In the not-to-distant future, your state of mind may determine the music you hear.
Scott Wilkinson’s essay about quantum music experiments blew my mind (“Got QUALMS?” – Electronic Musician). It’s true. In experiments, the sound and perception of the same piece of music played through quantum converters yields a different experience each time depending on your mood. If you’re excited, the music will sound exciting. If you’re depressed, the tones will sound dark and somber.
Why? Wilkinson says “QUALM” music experiments are behaving just like other quantum systems, which are affected by the presence of an observer. Wilkinson explains that in conventional quantum physics experiments, the state of a particle (energy, position, spin, and so on) is undetermined until it’s observed or measured; in fact, before observation, it exists in a condition called “superposition,” which embodies all possible states simultaneously. The superposition “collapses” as soon as the particle is observed or measured, and the intent of the observer helps determine which state it ultimately manifests.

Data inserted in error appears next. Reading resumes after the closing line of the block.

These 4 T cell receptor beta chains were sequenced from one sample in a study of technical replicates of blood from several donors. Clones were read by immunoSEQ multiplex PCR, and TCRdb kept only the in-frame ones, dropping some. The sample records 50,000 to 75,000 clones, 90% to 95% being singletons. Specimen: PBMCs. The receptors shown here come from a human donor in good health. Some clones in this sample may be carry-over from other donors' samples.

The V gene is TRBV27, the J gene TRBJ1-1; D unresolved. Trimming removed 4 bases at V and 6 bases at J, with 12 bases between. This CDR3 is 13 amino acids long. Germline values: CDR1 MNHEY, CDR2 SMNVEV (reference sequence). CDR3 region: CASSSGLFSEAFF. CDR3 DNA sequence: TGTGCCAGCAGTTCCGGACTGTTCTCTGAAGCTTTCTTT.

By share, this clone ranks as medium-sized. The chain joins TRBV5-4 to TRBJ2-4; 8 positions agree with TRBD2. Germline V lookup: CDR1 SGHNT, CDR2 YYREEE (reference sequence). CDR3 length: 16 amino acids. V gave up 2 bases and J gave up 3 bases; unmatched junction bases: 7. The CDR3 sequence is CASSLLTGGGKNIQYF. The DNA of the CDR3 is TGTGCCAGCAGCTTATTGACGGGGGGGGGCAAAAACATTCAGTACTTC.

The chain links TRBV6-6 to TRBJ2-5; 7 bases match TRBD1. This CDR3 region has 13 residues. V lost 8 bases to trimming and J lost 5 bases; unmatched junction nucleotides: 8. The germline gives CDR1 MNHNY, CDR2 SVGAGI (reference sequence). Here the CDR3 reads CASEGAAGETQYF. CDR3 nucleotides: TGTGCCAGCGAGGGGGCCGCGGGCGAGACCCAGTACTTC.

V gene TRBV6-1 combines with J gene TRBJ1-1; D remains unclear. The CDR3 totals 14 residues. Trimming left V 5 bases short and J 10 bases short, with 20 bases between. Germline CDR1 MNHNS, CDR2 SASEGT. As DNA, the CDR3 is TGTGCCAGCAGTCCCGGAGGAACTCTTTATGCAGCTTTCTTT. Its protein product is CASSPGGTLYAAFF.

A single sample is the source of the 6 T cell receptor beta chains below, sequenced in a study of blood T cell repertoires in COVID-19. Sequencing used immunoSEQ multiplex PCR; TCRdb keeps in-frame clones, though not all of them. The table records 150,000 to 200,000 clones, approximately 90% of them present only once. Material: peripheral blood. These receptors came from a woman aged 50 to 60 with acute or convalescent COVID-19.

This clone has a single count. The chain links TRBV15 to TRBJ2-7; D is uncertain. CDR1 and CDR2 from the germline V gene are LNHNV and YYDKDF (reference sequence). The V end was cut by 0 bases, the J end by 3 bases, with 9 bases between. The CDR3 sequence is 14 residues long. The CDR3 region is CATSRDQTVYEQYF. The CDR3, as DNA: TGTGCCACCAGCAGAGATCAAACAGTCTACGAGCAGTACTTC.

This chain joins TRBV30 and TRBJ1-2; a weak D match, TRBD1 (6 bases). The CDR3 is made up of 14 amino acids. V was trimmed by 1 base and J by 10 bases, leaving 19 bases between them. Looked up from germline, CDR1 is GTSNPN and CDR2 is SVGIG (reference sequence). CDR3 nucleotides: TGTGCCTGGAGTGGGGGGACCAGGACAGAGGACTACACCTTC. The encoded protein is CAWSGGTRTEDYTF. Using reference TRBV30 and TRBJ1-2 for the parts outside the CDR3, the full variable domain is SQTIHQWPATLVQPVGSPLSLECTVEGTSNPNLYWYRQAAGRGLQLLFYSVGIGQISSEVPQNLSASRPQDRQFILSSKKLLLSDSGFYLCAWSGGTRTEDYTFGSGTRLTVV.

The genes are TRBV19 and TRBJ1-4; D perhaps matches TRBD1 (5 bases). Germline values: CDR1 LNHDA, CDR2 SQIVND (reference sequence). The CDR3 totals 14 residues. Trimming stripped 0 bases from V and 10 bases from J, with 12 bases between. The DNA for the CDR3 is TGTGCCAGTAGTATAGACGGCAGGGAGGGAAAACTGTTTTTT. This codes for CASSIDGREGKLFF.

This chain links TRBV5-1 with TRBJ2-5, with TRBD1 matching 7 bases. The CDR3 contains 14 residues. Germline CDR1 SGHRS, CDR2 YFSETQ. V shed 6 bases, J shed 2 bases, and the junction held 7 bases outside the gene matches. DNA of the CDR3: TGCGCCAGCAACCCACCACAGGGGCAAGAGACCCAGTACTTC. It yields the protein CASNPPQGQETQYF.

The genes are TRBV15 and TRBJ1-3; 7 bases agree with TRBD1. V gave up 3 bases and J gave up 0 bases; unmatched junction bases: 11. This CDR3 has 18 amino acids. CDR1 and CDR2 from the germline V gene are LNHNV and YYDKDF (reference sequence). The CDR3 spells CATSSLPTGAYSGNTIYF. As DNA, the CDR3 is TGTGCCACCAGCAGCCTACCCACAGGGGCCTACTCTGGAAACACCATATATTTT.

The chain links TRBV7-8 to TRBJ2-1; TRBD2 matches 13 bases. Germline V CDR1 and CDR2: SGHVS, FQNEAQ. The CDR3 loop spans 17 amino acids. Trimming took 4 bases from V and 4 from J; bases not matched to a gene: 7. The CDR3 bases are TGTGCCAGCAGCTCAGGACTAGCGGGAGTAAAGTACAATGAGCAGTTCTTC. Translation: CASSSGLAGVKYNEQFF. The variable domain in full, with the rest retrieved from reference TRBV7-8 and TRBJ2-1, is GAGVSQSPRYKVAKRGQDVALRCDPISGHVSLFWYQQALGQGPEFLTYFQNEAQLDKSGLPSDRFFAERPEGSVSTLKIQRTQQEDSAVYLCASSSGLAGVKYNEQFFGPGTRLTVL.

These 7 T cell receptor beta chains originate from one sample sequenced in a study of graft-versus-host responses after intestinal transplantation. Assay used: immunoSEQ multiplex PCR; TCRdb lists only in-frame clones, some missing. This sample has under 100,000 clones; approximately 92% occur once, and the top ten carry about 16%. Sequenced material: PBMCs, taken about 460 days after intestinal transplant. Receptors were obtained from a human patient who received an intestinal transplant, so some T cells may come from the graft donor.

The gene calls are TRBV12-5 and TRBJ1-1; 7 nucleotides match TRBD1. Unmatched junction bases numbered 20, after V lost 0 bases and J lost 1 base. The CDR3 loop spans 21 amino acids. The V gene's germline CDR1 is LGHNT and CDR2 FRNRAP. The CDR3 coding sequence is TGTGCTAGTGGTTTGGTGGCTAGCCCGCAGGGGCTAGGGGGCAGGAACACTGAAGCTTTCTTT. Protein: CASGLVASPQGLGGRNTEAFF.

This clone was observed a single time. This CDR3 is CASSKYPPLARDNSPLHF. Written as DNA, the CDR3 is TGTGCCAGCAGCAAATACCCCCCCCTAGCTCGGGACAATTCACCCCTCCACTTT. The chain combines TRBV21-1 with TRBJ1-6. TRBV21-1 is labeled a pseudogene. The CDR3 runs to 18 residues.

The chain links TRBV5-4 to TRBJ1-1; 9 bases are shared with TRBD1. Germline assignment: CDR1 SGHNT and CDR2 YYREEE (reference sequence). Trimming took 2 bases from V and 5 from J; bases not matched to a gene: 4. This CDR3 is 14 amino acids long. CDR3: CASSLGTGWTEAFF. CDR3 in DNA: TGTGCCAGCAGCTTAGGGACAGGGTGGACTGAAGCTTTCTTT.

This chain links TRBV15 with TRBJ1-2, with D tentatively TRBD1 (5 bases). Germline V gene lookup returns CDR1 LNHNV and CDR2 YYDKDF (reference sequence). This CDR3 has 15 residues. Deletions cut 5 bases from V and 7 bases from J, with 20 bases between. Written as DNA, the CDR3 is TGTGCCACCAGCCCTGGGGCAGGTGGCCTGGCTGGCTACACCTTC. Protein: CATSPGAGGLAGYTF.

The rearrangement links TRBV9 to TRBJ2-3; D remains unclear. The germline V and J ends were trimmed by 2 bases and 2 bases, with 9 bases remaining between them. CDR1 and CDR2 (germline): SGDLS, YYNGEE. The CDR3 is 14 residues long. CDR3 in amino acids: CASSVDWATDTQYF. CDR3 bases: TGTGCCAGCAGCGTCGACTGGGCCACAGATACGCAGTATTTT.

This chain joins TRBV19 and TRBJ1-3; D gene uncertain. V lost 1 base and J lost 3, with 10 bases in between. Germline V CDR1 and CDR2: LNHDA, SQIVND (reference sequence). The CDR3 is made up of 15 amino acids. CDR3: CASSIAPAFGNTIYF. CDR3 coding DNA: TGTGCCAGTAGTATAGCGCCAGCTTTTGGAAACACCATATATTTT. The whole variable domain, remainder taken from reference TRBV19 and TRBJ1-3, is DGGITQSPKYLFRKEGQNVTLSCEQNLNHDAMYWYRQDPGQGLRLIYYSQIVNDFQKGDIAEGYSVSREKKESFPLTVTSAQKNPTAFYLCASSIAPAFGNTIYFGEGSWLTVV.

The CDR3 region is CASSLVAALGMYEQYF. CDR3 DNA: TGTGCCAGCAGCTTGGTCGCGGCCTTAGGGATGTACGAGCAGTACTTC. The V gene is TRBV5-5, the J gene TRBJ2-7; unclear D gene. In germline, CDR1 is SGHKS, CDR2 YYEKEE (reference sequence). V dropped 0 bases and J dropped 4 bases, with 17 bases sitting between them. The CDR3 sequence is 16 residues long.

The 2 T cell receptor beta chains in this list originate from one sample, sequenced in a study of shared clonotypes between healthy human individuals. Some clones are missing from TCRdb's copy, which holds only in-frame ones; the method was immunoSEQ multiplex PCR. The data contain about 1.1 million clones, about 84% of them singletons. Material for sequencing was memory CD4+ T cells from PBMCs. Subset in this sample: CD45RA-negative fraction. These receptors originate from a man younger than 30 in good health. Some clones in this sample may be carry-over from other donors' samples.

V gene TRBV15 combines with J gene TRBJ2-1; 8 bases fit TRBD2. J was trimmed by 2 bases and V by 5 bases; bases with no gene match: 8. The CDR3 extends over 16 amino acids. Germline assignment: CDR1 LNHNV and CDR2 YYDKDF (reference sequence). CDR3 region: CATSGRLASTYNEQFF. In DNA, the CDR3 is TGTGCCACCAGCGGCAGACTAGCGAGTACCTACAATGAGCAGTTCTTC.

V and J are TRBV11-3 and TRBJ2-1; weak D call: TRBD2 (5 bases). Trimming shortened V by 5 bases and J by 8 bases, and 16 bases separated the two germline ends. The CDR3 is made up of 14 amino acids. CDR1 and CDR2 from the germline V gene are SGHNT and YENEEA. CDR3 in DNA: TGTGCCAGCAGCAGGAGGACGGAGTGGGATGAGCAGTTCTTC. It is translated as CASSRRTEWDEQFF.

If you’re still with me, then what about the rest of the universe? Does the universe indeed exist in a basic (quantum) state of ”superposition” until each of us observes it? If so, do we each experience a different reality depending on our state of mind? And, perhaps with the aid of technology, can we change our reality by merely changing our expectations?
A quick Internet search reveals that there’s lots of research and discussion on this very topic. In fact, that’s why billions are being spent worldwide on super particle colliders to determine the fundamental nature of matter. Unlock these mysteries, and we’ll potentially unlock the very essence of our realities … and perhaps one day we’ll be able to shape the world we live in through a combination of technology and our will.
Good fodder for a thriller for a writer clever enough to make sense of all this.